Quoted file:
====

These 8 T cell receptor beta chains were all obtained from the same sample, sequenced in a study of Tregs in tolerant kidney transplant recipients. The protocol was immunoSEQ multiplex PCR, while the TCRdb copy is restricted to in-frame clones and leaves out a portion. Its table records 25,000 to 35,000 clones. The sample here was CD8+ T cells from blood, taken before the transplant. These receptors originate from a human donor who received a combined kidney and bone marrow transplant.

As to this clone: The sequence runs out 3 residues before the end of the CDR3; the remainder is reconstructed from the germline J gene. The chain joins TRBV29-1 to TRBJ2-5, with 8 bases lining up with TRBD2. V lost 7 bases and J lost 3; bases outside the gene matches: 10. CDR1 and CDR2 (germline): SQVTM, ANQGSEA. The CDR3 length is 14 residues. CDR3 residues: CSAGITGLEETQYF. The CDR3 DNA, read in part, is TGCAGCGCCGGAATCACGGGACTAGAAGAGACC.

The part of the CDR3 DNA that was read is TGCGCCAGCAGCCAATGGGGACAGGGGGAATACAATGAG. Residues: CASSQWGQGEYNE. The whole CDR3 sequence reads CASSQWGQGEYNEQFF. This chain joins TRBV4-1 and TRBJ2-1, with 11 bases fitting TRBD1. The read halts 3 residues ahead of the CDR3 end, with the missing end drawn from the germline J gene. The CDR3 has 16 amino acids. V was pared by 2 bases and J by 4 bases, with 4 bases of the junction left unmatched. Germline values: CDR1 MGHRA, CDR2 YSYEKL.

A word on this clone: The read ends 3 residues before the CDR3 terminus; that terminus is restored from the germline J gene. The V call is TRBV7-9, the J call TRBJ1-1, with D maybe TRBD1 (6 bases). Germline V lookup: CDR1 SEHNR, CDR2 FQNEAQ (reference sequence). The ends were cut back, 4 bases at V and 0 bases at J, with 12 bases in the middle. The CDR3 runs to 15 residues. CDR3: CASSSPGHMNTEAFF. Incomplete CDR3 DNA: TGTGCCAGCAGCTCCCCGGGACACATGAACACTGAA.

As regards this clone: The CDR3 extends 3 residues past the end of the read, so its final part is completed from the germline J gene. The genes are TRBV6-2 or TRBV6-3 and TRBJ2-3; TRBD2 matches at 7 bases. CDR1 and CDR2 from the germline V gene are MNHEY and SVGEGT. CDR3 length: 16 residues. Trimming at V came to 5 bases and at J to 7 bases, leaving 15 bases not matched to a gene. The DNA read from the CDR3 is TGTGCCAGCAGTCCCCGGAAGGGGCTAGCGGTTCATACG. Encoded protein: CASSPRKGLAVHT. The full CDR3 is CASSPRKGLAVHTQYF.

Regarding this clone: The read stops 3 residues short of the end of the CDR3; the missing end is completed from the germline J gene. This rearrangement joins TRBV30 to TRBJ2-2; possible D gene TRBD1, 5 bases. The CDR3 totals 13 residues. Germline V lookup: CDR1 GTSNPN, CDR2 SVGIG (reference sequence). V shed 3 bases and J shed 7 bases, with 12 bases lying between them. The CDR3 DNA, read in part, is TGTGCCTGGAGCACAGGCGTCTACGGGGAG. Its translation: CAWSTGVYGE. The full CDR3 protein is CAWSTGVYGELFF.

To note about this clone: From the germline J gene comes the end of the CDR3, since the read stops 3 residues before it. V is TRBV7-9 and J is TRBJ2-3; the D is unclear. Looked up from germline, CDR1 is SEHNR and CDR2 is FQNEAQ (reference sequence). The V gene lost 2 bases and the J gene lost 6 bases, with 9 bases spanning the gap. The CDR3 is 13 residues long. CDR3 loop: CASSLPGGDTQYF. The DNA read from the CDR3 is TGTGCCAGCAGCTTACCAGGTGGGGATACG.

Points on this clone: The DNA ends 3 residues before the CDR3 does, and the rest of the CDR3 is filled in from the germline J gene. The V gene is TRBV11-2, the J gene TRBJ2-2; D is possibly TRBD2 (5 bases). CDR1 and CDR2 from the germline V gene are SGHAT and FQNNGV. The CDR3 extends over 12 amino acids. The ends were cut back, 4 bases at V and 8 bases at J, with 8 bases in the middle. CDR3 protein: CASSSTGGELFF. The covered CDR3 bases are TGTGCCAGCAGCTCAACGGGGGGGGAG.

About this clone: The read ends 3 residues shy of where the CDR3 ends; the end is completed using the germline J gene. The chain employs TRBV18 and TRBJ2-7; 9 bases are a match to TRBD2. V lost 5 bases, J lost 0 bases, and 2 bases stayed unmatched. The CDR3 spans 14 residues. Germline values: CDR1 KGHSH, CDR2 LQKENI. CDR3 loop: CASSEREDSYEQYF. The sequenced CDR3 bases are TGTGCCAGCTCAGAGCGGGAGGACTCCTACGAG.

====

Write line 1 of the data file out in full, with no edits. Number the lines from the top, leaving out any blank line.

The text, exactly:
These 8 T cell receptor beta chains were all obtained from the same sample, sequenced in a study of Tregs in tolerant kidney transplant recipients. The protocol was immunoSEQ multiplex PCR, while the TCRdb copy is restricted to in-frame clones and leaves out a portion. Its table records 25,000 to 35,000 clones. The sample here was CD8+ T cells from blood, taken before the transplant. These receptors originate from a human donor who received a combined kidney and bone marrow transplant.